Visual artists are encouraged to bring their own supplies to draw, paint or sketch during the two hours. Writers are encouraged to bring samples of work for discussion, brainstorm ideas, talk about their obstacles, ways to get published, etc. People who love literature should come with reading suggestions or read aloud from favorite passages. Poets may read their works aloud or discuss poetry with others. Wyoming Valley School seeks to provide a space away from the distractions of home for folks to be creative, discussion or just have quiet time. Plans are underway to designate music nights and dance nights as well. There are volunteer facilitators for the various groups. At the moment, these Wednesday Gatherings are reserved for adults only. For more information contact Kate at 608.753.9000.
If you visit visit, the River Valley area and the Wyoming Valley School, you will be near the home to Frank Lloyd Wright’s National Historic Landmark site Taliesin, and the Frank Lloyd Wright School of Architecture. Near to the Taliesin property is the wonderful American Players Theater. The company performs its Shakespeare and related repertory year-round to large appreciative audiences.
Within a mile of the school is the new White Church Theatre Project. The 1902 Methodist church (which was my church growing up), is now the new summer residency of the London based Theatre de l’Ange Fou and International School of Corporeal Mime. Slated to open this summer, the project will soon offer Summer School, workshops, performances, lectures, and films .
The Wyoming Valley School Cultural Art Center is in the heart of a culturally significant and beautiful part of Wisconsin. Refurbishing and maintaining the 1956 Frank Lloyd Wright designed school building as an educational center in the Wyoming Valley will not only preserve and restore this significant piece of architecture, it will also provide a much needed space to enhance arts education and creativity. The concept that guides the Board of Directors of the Wyoming Valley School Cultural Arts Center is to offer a place to bring young students and their families together in pursuit of creative education, while paying homage to Frank Lloyd Wright, utilizing his building for its original intent.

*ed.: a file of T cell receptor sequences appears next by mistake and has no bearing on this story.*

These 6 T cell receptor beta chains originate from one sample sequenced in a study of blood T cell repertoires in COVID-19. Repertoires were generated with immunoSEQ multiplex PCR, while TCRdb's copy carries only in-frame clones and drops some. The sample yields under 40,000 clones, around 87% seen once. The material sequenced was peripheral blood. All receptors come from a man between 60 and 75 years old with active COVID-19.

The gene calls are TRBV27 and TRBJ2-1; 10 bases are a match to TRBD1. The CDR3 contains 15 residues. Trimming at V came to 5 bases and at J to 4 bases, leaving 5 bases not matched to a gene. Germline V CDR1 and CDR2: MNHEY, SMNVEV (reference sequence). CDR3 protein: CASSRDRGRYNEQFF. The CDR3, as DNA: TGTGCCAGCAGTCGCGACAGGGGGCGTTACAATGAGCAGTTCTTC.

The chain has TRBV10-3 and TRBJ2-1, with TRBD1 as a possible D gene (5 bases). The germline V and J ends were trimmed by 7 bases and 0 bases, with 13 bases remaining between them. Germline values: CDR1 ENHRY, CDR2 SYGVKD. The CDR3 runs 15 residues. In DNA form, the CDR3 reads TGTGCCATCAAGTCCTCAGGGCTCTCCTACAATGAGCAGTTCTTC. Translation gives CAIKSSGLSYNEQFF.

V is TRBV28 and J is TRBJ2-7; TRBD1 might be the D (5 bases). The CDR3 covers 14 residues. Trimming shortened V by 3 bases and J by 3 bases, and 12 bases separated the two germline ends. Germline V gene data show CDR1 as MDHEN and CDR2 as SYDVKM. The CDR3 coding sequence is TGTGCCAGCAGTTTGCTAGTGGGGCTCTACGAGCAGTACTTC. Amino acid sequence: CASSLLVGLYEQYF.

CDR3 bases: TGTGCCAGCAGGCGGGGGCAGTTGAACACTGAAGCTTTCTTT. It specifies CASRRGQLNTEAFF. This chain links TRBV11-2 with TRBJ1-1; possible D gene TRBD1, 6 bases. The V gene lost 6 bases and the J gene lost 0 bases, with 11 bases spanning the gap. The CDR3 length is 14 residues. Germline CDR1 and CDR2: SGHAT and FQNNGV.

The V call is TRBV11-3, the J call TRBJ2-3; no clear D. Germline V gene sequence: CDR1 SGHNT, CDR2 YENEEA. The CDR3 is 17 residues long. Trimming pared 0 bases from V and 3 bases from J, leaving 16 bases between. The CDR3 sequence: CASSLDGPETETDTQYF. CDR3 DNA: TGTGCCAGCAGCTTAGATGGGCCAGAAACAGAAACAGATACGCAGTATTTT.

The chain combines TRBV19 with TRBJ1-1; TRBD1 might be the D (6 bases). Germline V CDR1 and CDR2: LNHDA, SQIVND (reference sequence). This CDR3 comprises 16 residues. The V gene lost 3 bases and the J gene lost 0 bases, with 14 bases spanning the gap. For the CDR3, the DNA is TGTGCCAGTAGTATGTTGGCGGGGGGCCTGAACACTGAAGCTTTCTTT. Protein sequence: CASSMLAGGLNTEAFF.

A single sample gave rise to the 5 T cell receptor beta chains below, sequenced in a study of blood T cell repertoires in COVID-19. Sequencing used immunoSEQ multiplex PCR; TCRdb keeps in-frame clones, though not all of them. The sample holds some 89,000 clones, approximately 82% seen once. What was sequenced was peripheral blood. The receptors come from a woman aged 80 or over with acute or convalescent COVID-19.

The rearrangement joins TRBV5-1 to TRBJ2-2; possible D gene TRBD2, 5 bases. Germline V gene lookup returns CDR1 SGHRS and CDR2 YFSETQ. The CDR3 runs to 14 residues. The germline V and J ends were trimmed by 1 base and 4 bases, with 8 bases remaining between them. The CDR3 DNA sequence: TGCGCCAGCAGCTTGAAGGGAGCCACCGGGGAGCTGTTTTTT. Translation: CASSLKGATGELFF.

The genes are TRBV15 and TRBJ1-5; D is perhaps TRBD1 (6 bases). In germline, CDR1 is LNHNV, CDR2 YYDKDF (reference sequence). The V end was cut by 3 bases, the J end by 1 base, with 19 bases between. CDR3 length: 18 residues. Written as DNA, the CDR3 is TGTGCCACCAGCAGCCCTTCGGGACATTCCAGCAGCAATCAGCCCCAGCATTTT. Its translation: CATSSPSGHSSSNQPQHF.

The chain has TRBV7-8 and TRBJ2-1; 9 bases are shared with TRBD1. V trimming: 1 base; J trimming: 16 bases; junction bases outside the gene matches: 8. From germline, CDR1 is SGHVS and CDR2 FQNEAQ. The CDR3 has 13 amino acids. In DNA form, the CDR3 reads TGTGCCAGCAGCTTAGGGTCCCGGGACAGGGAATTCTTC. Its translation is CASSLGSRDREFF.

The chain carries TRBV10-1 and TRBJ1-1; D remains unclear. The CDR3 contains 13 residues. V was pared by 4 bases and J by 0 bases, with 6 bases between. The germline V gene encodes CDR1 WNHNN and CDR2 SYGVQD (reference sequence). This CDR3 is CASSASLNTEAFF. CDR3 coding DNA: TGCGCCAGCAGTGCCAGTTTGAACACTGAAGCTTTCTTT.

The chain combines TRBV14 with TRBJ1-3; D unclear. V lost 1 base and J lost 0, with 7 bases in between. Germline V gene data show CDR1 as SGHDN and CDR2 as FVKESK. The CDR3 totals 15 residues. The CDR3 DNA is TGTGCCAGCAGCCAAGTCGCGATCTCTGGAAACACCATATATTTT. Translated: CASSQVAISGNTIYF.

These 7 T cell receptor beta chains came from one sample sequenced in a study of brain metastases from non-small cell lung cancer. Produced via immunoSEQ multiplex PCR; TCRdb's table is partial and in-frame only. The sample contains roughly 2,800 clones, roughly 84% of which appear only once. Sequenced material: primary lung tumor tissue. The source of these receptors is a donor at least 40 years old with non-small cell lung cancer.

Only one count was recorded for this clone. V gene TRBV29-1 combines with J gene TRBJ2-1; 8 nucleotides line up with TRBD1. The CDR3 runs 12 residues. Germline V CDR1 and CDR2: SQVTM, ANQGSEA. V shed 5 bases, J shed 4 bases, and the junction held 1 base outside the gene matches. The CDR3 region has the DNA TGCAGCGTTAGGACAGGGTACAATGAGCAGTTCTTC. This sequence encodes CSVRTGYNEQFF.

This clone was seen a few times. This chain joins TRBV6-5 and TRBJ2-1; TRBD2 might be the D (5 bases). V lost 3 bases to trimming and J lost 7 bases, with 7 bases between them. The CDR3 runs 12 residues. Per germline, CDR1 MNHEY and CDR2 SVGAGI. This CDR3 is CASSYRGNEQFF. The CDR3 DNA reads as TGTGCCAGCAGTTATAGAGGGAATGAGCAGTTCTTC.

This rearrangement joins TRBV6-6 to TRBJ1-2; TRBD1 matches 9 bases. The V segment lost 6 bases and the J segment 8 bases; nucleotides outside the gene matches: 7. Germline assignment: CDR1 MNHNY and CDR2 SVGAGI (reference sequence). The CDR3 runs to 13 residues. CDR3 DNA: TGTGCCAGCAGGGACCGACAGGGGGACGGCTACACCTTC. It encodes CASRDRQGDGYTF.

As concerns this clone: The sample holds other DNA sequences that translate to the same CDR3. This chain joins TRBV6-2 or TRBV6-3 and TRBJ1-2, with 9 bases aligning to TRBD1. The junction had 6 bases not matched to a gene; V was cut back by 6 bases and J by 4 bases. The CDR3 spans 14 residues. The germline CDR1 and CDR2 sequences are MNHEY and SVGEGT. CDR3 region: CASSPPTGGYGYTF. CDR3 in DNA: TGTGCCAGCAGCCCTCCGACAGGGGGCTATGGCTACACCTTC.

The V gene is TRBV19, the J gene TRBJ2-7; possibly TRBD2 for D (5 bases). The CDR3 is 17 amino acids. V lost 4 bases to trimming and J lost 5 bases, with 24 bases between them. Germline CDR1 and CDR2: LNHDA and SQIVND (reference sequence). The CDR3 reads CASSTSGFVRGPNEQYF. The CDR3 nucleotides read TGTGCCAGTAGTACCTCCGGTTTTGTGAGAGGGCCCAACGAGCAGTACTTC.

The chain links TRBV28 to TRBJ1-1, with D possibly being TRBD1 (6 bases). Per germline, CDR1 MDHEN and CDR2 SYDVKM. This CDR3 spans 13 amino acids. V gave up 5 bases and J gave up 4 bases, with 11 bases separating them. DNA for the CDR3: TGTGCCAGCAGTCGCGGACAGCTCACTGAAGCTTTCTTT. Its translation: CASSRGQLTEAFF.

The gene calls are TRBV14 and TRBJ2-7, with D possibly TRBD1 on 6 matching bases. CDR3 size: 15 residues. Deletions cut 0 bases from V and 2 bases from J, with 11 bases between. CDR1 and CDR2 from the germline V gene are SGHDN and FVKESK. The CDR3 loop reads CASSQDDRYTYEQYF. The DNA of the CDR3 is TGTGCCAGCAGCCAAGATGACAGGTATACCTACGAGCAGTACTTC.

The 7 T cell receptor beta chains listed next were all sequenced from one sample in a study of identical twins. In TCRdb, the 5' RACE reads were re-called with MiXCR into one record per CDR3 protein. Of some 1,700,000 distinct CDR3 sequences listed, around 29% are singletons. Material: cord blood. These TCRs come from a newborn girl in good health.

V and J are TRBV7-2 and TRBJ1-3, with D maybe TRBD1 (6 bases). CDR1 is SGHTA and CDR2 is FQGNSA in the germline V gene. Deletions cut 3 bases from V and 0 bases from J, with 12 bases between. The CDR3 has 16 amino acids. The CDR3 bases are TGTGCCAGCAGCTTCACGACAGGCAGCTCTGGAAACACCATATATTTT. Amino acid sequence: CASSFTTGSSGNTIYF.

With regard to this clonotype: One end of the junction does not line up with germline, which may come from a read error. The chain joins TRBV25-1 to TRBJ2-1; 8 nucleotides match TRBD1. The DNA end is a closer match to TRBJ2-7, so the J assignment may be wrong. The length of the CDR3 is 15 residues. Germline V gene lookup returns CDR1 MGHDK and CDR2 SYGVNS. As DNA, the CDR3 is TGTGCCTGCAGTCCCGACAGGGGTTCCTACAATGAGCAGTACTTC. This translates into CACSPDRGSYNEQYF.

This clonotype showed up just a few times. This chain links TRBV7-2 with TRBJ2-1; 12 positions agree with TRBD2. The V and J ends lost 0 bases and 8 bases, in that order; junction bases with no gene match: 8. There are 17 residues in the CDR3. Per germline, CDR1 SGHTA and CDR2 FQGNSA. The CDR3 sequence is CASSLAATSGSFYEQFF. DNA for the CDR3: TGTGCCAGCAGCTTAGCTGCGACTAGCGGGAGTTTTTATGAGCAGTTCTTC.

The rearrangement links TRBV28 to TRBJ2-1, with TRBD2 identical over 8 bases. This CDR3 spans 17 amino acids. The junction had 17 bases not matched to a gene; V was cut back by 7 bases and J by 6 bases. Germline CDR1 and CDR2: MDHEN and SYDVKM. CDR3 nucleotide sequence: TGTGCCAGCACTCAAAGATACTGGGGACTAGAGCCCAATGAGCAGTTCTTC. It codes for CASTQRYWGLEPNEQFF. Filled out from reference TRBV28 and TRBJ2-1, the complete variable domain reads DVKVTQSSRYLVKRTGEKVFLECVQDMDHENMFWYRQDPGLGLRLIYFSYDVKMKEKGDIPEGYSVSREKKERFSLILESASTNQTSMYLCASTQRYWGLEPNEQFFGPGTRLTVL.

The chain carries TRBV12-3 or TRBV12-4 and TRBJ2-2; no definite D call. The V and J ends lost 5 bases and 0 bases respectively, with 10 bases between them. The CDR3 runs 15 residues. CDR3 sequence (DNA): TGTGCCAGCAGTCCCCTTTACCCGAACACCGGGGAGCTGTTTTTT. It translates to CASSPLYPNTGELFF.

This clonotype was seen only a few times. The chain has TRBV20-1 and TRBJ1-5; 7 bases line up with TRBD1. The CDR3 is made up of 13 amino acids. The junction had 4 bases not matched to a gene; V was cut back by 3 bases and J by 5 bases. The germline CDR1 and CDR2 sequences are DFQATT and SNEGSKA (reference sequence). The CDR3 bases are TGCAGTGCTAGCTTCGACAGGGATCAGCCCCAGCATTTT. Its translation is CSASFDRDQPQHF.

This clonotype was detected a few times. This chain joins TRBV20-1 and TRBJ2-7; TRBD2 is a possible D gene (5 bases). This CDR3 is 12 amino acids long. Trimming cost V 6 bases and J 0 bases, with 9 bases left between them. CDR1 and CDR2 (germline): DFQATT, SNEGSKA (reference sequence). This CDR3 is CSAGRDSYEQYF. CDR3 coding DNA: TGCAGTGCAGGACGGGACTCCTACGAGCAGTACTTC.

Wyoming Valley School, Inc is a Wisconsin registered not-for-profit 501c3 organization. Donors, volunteers, and supporters that share this vision are sought. (Volunteers are maintaining the building and the grounds, as well as contributing to grant-writing and other fundraising efforts.) Contributions are much appreciated and can be made out to Wyoming Valley School, Inc. and are tax deductable.
The Wyoming Valley School Cultural Arts Center is a wonderful place to expose yourself to new arts, culture and creative experiences or it may be the place to plan public arts and cultural events of your own that fit within the Center’s mission For more information or to inquire about how you might support the effort to preserve the Wyoming Valley School and its mission contact: [email protected]
I love having the opportunity to teach art at the Wyoming Valley School Cultural Art Center, with its open space, elegant lines and amazing light. If you would like a chance to explore your own creative impulses plan to join us for one or more of our upcoming workshops in a building designed for learning.
It turns out you really can go home.